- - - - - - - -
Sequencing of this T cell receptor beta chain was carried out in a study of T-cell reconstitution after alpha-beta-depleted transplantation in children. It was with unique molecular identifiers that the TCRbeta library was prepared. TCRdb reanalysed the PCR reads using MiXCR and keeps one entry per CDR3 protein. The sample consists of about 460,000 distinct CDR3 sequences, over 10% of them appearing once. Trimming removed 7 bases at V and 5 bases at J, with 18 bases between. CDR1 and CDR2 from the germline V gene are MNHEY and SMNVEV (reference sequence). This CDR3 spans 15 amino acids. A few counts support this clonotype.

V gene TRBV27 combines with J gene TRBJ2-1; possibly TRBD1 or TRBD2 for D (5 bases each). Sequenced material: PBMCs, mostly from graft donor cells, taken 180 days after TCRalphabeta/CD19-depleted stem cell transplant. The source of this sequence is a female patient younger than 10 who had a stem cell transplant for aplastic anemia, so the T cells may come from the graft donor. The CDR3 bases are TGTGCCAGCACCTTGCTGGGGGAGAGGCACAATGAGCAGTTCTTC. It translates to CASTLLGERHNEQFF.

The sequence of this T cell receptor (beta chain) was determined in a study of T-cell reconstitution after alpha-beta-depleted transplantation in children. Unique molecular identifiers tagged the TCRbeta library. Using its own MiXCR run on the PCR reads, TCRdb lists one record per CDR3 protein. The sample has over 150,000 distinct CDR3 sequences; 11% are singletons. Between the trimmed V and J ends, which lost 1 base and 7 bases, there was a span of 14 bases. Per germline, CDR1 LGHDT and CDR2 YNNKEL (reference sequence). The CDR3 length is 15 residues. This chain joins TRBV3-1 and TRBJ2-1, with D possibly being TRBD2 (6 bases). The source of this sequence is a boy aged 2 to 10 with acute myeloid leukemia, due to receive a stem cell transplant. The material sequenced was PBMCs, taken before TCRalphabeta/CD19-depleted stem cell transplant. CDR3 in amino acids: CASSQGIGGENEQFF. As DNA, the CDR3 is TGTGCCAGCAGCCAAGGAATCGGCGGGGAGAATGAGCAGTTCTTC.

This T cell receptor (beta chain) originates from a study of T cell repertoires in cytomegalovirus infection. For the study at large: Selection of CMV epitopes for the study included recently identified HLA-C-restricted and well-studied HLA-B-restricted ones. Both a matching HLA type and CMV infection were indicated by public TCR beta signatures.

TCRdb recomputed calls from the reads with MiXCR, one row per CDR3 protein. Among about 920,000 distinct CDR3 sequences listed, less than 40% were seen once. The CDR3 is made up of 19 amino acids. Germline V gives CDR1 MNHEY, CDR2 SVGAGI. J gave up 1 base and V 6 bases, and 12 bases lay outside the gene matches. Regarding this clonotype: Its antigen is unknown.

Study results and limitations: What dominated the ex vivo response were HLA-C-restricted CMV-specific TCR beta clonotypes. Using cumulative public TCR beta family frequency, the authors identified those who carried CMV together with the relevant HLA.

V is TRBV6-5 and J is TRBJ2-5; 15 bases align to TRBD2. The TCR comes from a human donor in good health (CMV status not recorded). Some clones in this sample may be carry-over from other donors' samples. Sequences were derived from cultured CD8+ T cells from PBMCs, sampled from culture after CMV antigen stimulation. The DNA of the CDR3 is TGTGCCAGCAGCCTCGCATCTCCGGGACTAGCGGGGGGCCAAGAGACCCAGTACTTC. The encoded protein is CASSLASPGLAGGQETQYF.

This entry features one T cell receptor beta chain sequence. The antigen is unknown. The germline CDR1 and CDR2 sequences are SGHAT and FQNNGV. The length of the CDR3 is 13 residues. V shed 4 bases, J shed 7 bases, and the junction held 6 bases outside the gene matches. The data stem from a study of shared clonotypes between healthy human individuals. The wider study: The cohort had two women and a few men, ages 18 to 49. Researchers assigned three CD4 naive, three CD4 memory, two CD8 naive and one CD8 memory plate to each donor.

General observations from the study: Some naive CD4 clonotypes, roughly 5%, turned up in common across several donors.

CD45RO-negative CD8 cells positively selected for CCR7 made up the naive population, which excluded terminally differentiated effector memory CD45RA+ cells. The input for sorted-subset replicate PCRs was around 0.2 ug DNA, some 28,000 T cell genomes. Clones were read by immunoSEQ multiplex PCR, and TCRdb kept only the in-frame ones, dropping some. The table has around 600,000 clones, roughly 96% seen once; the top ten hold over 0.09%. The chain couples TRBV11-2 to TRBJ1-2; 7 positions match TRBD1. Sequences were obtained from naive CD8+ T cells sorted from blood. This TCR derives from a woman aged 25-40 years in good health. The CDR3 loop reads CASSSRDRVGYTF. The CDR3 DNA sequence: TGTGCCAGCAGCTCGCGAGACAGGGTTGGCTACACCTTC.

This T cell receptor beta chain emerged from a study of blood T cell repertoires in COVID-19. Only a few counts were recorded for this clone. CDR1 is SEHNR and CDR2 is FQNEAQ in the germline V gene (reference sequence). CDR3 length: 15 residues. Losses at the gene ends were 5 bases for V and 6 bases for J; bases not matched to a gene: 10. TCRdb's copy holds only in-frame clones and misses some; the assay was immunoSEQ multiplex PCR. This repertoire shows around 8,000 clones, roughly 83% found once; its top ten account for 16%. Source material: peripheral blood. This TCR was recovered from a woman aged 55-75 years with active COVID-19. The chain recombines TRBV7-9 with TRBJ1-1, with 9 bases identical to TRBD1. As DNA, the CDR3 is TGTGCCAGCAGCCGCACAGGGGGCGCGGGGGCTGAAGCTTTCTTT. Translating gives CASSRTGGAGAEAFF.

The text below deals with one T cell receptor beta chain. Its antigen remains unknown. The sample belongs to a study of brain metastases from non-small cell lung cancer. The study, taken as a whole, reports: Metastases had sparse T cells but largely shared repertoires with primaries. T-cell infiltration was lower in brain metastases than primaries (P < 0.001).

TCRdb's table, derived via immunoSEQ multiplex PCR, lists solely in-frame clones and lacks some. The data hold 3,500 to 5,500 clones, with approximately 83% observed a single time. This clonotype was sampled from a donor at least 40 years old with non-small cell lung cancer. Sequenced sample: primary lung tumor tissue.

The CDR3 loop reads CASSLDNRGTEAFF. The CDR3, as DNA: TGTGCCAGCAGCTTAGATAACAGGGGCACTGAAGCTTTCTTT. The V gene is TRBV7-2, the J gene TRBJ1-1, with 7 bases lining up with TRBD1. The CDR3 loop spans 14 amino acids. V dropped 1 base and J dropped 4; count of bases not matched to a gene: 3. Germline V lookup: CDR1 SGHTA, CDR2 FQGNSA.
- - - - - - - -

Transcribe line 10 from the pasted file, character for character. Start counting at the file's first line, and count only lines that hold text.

CD45RO-negative CD8 cells positively selected for CCR7 made up the naive population, which excluded terminally differentiated effector memory CD45RA+ cells. The input for sorted-subset replicate PCRs was around 0.2 ug DNA, some 28,000 T cell genomes. Clones were read by immunoSEQ multiplex PCR, and TCRdb kept only the in-frame ones, dropping some. The table has around 600,000 clones, roughly 96% seen once; the top ten hold over 0.09%. The chain couples TRBV11-2 to TRBJ1-2; 7 positions match TRBD1. Sequences were obtained from naive CD8+ T cells sorted from blood. This TCR derives from a woman aged 25-40 years in good health. The CDR3 loop reads CASSSRDRVGYTF. The CDR3 DNA sequence: TGTGCCAGCAGCTCGCGAGACAGGGTTGGCTACACCTTC.